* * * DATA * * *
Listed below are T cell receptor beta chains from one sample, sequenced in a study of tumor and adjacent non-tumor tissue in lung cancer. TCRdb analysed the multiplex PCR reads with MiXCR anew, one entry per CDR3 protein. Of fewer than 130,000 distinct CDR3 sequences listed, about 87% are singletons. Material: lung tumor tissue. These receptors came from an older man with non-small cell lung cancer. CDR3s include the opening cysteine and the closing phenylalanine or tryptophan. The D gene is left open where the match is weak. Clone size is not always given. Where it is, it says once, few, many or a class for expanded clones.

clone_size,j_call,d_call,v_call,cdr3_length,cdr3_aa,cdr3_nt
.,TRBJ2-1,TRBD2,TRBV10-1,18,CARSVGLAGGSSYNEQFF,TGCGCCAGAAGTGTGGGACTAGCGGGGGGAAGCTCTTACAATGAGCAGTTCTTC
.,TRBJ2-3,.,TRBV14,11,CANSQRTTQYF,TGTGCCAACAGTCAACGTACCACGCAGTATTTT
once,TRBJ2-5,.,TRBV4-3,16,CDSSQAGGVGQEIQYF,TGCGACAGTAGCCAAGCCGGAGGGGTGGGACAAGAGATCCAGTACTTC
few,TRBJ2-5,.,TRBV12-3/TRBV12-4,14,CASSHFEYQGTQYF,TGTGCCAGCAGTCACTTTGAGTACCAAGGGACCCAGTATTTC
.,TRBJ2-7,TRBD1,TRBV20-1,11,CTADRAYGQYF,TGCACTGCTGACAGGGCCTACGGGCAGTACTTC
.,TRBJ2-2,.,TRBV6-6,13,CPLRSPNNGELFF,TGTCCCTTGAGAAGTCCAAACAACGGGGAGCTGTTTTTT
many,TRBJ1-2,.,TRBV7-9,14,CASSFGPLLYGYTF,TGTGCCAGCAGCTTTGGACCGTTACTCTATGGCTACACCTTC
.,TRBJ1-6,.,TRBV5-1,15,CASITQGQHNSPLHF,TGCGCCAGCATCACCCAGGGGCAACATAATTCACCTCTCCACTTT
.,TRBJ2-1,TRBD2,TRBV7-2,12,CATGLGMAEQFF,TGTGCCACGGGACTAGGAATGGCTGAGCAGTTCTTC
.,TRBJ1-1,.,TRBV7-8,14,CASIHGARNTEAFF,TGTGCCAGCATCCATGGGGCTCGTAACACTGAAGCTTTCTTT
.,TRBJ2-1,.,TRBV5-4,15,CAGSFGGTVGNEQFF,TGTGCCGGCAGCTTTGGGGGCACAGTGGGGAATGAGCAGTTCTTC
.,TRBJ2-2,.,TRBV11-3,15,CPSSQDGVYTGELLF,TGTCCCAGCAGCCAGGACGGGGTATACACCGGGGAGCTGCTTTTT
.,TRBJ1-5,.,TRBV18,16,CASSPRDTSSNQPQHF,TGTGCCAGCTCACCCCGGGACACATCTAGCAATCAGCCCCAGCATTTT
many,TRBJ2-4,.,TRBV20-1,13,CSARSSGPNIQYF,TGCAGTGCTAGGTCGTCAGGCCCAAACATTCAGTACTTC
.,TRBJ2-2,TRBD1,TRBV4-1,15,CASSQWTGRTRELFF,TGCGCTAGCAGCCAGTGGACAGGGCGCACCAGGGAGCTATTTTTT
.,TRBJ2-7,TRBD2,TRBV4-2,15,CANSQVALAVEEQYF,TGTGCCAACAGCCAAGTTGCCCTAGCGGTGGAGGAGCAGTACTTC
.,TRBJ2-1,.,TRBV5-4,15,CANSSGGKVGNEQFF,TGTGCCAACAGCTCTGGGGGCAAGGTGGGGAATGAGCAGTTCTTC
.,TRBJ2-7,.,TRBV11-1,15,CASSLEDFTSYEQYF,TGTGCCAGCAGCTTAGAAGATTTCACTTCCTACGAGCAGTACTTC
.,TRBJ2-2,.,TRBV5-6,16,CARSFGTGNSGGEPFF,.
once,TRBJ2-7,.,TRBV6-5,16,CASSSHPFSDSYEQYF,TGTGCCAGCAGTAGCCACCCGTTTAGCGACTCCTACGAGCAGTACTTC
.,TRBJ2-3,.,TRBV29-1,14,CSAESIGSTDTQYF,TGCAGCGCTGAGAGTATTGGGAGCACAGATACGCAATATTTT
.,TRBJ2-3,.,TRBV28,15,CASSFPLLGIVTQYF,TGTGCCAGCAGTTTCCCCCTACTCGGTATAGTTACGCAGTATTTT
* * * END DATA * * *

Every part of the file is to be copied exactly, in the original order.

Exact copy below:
Listed below are T cell receptor beta chains from one sample, sequenced in a study of tumor and adjacent non-tumor tissue in lung cancer. TCRdb analysed the multiplex PCR reads with MiXCR anew, one entry per CDR3 protein. Of fewer than 130,000 distinct CDR3 sequences listed, about 87% are singletons. Material: lung tumor tissue. These receptors came from an older man with non-small cell lung cancer. CDR3s include the opening cysteine and the closing phenylalanine or tryptophan. The D gene is left open where the match is weak. Clone size is not always given. Where it is, it says once, few, many or a class for expanded clones.

clone_size,j_call,d_call,v_call,cdr3_length,cdr3_aa,cdr3_nt
.,TRBJ2-1,TRBD2,TRBV10-1,18,CARSVGLAGGSSYNEQFF,TGCGCCAGAAGTGTGGGACTAGCGGGGGGAAGCTCTTACAATGAGCAGTTCTTC
.,TRBJ2-3,.,TRBV14,11,CANSQRTTQYF,TGTGCCAACAGTCAACGTACCACGCAGTATTTT
once,TRBJ2-5,.,TRBV4-3,16,CDSSQAGGVGQEIQYF,TGCGACAGTAGCCAAGCCGGAGGGGTGGGACAAGAGATCCAGTACTTC
few,TRBJ2-5,.,TRBV12-3/TRBV12-4,14,CASSHFEYQGTQYF,TGTGCCAGCAGTCACTTTGAGTACCAAGGGACCCAGTATTTC
.,TRBJ2-7,TRBD1,TRBV20-1,11,CTADRAYGQYF,TGCACTGCTGACAGGGCCTACGGGCAGTACTTC
.,TRBJ2-2,.,TRBV6-6,13,CPLRSPNNGELFF,TGTCCCTTGAGAAGTCCAAACAACGGGGAGCTGTTTTTT
many,TRBJ1-2,.,TRBV7-9,14,CASSFGPLLYGYTF,TGTGCCAGCAGCTTTGGACCGTTACTCTATGGCTACACCTTC
.,TRBJ1-6,.,TRBV5-1,15,CASITQGQHNSPLHF,TGCGCCAGCATCACCCAGGGGCAACATAATTCACCTCTCCACTTT
.,TRBJ2-1,TRBD2,TRBV7-2,12,CATGLGMAEQFF,TGTGCCACGGGACTAGGAATGGCTGAGCAGTTCTTC
.,TRBJ1-1,.,TRBV7-8,14,CASIHGARNTEAFF,TGTGCCAGCATCCATGGGGCTCGTAACACTGAAGCTTTCTTT
.,TRBJ2-1,.,TRBV5-4,15,CAGSFGGTVGNEQFF,TGTGCCGGCAGCTTTGGGGGCACAGTGGGGAATGAGCAGTTCTTC
.,TRBJ2-2,.,TRBV11-3,15,CPSSQDGVYTGELLF,TGTCCCAGCAGCCAGGACGGGGTATACACCGGGGAGCTGCTTTTT
.,TRBJ1-5,.,TRBV18,16,CASSPRDTSSNQPQHF,TGTGCCAGCTCACCCCGGGACACATCTAGCAATCAGCCCCAGCATTTT
many,TRBJ2-4,.,TRBV20-1,13,CSARSSGPNIQYF,TGCAGTGCTAGGTCGTCAGGCCCAAACATTCAGTACTTC
.,TRBJ2-2,TRBD1,TRBV4-1,15,CASSQWTGRTRELFF,TGCGCTAGCAGCCAGTGGACAGGGCGCACCAGGGAGCTATTTTTT
.,TRBJ2-7,TRBD2,TRBV4-2,15,CANSQVALAVEEQYF,TGTGCCAACAGCCAAGTTGCCCTAGCGGTGGAGGAGCAGTACTTC
.,TRBJ2-1,.,TRBV5-4,15,CANSSGGKVGNEQFF,TGTGCCAACAGCTCTGGGGGCAAGGTGGGGAATGAGCAGTTCTTC
.,TRBJ2-7,.,TRBV11-1,15,CASSLEDFTSYEQYF,TGTGCCAGCAGCTTAGAAGATTTCACTTCCTACGAGCAGTACTTC
.,TRBJ2-2,.,TRBV5-6,16,CARSFGTGNSGGEPFF,.
once,TRBJ2-7,.,TRBV6-5,16,CASSSHPFSDSYEQYF,TGTGCCAGCAGTAGCCACCCGTTTAGCGACTCCTACGAGCAGTACTTC
.,TRBJ2-3,.,TRBV29-1,14,CSAESIGSTDTQYF,TGCAGCGCTGAGAGTATTGGGAGCACAGATACGCAATATTTT
.,TRBJ2-3,.,TRBV28,15,CASSFPLLGIVTQYF,TGTGCCAGCAGTTTCCCCCTACTCGGTATAGTTACGCAGTATTTT